Having been rediscovered from the New Wave of British Heavy Metal a quarter of a century after that movement breathed its last, Nottingham’s Hell have been faced with an unusual problem with the creation of their sophomore album “Curse and Chapter.” 2011’s “Human Remains” was a resounding success, a smorgasbord of vaudevillian satanic heavy metal that won the newly reborn band popular acclaim and exposure the likes of which they would scarcely have dreamed of in the early 80s. That album was comprised wholly of songs written between 1982 and 1986, recovered in the form of various rehearsal-room demos and live recordings and re-recorded with the benefit of modern production. Not content to have the songs written in their youth be their only legacy, the newly revived Hell have insisted that they are not just a relic of a bygone era but a living, breathing entity concerned with writing, recording and touring in the here and now. Thus, they’ve challenged themselves to directly continue from a masterpiece written three decades ago – not only that, but a masterpiece composed in large part by founding member Dave Halliday, who died in 1987. It’s potentially a recipe for one of the oddest instances of the sophomore slump of which I’m personally aware.
“Curse and Chapter” is actually a mix of new and old songs (guitarist Kev Bower laid out which songs are which in some online promotional material. Dave Halliday’s direct influence is limited to only a couple of writing credits this time around (as well as “Harbinger of Death,” a cover of a song by Halliday’s pre-Hell outfit Race Against Time), with the majority of the album penned by Bower. There are also some musical credits for guitarist Andy Sneap (also of English thrashers Sabbat and the man largely responsible for this reunion) and lyrical credits for singer Dave Bower (brother of Kev). It’s a melting pot that makes it difficult to tell where the old ends and the studied, self-aware facsimile of the old begins.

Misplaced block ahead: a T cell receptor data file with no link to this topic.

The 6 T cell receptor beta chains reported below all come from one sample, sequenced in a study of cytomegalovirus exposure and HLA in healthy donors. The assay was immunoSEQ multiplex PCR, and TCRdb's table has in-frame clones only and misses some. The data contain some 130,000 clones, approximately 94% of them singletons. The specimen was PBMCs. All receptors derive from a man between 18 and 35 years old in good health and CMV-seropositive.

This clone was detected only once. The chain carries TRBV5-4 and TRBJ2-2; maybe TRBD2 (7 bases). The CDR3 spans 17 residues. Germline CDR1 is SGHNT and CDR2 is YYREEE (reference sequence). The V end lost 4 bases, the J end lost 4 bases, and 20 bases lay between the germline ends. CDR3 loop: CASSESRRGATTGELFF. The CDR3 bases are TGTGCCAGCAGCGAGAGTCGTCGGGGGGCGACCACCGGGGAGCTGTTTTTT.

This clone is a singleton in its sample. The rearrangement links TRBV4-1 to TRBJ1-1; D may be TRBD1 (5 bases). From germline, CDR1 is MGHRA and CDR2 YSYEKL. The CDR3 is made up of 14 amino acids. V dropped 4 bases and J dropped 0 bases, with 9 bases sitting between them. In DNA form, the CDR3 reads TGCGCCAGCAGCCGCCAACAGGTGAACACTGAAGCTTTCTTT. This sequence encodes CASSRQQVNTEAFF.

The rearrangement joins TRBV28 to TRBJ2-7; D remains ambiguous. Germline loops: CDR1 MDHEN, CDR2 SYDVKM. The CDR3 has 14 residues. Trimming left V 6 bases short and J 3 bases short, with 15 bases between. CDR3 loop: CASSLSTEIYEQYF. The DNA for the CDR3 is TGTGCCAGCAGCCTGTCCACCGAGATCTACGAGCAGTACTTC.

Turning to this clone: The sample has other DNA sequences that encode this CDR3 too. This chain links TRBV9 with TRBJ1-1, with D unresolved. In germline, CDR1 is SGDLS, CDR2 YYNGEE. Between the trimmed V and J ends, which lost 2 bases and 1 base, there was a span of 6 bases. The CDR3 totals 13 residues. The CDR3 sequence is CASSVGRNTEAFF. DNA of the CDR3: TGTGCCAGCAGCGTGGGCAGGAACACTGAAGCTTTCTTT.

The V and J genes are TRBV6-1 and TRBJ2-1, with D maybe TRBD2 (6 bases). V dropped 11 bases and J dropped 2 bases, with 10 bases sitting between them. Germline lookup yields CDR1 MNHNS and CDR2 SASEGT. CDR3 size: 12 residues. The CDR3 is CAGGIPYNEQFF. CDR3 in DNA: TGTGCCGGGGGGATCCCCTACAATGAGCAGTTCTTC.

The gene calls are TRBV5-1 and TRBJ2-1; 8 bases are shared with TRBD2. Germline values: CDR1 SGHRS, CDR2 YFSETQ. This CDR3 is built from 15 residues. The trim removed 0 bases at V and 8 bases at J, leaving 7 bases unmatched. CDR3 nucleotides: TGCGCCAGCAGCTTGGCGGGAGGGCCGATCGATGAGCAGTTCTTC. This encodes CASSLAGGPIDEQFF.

Even though the internal dynamics of the band are considerably different here from “Human Remains,” Hell are quite insistent upon continuity with the 2011 record (in fact, they literally pick up where it left off – the brief spoken word section which ended “No Martyr’s Cage” here opens “Gehennae Incendiis”), not only sticking to the same sound and lyrical content but lacing the liner notes with references to it and even sampling part of “Blasphemy and the Master” during the opening of “Deliver Us from Evil.” It’s an album that’s acutely aware of its own legacy and makes a conscious effort to be “Human Remains 2: Electric Boogaloo.” It’s unfortunate that Hell seem to want to belabour “Curse and Chapter’s” connection to its predecessor; it’s an excellent album by any reasonable metric, and if it didn’t insist on the comparison so much, I might not have found myself fixating on the ways in which it’s just not quite as good.